Is WW3 possible? Twitter gripped by fear amid Ukraine invasion

World stunned by Moscow's military operation in Ukraine

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Russia's military operation in Ukraine has left the world stunned and prompted outrage across social media, where users are comparing the situation to the outbreak of World War Three, using memes that express fear — but also some levity that one would expect with Twitter.

Videos uploaded to social media showed missiles blazing across the skies of Ukraine and plumes of smoke rising from towns and villages — prompting a wave of anxiety ― as well as the inevitable dark humour many now expect from the site.

Memes were used by many users in what appears to have become a coping mechanism, as many fear that World War Three could be on the horizon.

In a humorous reaction, a US military parody account appealed to armchair warriors everywhere. “Checking people's Call of Duty stats to see who to draft for WW3,” it said, a light-hearted reference to the US military's past use of computer games as potential battlefield simulations.

Kat Tenbarge, a user on Twitter, said that although people are resorting to humour to defuse anxiety, millions of people's lives are at stake due to Moscow's military operation.

“Humour can be a coping mechanism in times of tragedy but don't forget there are people's families dying right now when you make that WWIII meme,” she said.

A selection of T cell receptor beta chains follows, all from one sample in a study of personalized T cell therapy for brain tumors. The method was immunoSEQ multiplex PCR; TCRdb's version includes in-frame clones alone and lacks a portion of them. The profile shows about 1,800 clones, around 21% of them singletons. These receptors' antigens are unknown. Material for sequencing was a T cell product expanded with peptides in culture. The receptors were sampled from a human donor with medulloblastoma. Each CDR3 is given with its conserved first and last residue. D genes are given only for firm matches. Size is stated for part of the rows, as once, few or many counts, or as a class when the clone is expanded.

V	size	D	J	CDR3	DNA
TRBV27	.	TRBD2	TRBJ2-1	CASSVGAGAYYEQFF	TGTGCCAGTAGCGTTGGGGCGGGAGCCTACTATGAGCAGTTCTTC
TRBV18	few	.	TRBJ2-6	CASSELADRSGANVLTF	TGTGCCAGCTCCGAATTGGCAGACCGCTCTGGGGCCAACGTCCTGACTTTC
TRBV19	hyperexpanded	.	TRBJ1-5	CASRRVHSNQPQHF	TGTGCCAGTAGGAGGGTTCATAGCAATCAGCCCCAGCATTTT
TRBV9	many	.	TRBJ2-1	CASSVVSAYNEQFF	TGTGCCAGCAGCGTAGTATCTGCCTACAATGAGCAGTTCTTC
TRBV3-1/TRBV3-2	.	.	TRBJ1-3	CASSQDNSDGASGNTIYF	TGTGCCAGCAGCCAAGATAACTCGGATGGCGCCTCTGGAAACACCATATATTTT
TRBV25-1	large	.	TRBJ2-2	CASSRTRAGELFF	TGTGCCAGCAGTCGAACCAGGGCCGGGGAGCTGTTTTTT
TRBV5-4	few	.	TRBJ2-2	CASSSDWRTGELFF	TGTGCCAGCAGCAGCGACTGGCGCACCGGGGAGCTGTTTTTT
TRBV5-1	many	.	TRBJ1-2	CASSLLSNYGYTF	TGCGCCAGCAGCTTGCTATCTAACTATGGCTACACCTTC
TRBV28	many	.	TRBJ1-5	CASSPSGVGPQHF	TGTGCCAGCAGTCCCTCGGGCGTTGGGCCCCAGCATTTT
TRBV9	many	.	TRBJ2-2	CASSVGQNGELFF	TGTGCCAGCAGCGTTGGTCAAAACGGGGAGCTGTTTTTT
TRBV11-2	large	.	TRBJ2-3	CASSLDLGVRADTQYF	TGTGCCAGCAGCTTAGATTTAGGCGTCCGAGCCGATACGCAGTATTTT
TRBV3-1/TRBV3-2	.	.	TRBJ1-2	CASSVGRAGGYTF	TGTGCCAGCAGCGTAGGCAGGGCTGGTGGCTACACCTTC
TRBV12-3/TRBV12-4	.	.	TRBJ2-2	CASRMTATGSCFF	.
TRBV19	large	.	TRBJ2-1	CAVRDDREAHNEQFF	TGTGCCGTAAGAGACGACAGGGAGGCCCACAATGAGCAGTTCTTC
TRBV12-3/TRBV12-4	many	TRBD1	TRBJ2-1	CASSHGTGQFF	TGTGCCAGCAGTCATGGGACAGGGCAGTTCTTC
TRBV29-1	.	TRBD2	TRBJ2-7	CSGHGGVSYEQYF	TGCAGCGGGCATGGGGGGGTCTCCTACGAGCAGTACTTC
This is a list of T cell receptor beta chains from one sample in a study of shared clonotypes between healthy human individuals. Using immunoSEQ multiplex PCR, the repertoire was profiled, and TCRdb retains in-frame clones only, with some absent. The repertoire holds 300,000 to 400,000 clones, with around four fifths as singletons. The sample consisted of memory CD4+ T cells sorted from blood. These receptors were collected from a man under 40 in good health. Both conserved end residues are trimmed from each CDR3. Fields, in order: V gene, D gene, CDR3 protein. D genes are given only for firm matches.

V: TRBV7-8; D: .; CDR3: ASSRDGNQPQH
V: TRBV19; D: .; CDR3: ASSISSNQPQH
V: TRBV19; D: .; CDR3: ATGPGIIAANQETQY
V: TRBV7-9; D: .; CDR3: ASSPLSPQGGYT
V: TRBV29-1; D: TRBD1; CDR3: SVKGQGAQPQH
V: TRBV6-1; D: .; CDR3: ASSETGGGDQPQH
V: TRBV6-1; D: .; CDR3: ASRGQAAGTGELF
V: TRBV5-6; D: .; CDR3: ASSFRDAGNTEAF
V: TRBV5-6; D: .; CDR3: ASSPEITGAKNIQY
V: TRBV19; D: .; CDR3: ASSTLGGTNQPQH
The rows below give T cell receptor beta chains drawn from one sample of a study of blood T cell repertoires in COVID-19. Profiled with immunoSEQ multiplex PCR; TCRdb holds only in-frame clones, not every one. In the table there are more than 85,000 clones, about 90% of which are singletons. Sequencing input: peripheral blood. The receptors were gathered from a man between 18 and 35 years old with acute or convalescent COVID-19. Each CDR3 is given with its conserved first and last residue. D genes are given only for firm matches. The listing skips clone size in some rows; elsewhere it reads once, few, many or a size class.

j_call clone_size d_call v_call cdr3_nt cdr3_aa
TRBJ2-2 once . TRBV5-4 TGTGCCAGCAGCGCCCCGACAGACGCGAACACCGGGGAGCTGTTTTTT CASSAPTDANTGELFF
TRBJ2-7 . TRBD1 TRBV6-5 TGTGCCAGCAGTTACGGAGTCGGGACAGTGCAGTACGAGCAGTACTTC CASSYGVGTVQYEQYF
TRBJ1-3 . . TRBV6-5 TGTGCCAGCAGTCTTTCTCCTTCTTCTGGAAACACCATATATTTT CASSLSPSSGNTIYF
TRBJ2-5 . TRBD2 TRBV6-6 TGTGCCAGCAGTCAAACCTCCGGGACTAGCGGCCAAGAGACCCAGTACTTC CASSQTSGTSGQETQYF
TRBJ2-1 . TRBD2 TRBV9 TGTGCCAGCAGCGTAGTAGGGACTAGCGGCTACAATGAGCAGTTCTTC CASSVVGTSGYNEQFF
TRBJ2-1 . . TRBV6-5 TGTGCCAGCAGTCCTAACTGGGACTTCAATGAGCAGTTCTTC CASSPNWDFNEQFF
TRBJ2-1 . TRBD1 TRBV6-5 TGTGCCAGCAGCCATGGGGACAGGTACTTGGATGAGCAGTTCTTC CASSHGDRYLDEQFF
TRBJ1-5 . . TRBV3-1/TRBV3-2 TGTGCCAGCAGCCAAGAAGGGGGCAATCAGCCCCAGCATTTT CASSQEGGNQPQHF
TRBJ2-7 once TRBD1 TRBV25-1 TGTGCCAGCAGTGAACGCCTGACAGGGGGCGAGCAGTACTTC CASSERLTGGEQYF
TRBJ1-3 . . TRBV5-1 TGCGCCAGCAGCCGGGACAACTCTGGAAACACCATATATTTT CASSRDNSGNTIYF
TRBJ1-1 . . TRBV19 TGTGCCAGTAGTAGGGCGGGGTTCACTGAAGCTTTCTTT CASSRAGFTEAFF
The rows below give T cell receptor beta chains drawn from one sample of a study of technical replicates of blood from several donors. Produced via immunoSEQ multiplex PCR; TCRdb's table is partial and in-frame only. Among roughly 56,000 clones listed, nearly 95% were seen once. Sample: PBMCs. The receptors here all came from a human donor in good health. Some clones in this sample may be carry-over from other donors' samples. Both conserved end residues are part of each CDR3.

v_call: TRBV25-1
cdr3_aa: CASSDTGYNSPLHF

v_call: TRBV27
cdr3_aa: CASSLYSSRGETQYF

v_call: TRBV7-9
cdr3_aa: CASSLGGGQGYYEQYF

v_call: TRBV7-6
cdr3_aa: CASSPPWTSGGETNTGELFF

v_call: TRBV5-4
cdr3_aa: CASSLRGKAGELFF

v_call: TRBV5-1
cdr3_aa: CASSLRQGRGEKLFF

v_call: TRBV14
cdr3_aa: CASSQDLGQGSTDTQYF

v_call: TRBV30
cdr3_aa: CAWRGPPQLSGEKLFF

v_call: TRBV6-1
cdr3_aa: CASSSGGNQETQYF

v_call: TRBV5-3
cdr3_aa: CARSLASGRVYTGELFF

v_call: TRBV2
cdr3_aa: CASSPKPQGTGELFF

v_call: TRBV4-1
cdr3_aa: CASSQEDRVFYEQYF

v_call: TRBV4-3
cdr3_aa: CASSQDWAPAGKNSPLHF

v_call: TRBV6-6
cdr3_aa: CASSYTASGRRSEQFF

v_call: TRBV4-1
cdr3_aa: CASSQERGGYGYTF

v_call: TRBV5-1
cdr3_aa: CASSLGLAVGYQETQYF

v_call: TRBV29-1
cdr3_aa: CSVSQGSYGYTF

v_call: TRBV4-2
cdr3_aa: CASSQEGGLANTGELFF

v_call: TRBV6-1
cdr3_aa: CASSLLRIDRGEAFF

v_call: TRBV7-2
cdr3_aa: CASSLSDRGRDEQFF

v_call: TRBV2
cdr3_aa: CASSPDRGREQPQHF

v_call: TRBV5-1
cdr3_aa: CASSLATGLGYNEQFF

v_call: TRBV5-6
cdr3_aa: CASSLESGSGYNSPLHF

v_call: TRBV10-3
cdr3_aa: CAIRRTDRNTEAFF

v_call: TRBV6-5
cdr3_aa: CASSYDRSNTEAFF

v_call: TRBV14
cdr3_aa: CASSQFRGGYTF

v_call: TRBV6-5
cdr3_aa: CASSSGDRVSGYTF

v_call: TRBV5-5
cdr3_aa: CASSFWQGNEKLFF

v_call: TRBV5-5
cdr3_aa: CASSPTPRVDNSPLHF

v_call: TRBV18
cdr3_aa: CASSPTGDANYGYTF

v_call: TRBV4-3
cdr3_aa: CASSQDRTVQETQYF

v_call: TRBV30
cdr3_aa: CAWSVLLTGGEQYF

Defying escalating trade sanctions from the US, Canada, the European Union and other countries, including Japan and Australia, Russian President Vladimir Putin said Ukrainian forces must surrender their weapons or bear the consequences.

How possible is World War Three?

Are Twitter users' fears of World War Three unfounded?

Tension is certainly higher in eastern Europe than at any point during the Cold War, when the US and Nato allies were in a nuclear stand-off with Communist Russia, that at one point saw a combined global arsenal of 60,000 nuclear weapons — enough to destroy the world several times over.

The US has sent several thousand troops to Poland and agreed to sell 250 M1A1 tanks — it’s most potent armoured vehicle ― to the Poles, boosting Washington’s ally on Ukraine’s western border.

Fears of a full-scale war have returned despite a number of nuclear treaties between the US and Russia that have limited nuclear weapon arsenals to about 1,500 apiece — still enough to kill billions of people.

After a flurry of arms transfers to Ukraine by Nato, Mr Putin has upped his warnings to the West, words taken by some to imply the possible use of nuclear weapons.

"To anyone who would consider interfering from the outside: if you do, you will face consequences greater than any you have faced in history. All relevant decisions have been taken. I hope you hear me,” he said on Thursday.

Likewise, in 2014 Vladimir Putin said he was ready to put Russia’s nuclear weapons on maximum alert during his country's annexation of Crimea, the peninsula in southern Ukraine, remarks made in a state TV documentary.

But despite these warnings, the risk that the conflict could escalate into a Nato-Russia confrontation is slim — in part because the nuclear weapons in Nato countries and Russia could give everyone reason for pause before any escalation, beyond the fighting within Ukraine.

That, at least, was the logic behind the tense Cold War “peace” — any escalation could lead to nuclear conflict and “mutually assured destruction”.

Updated: February 25, 2022, 6:29 AM
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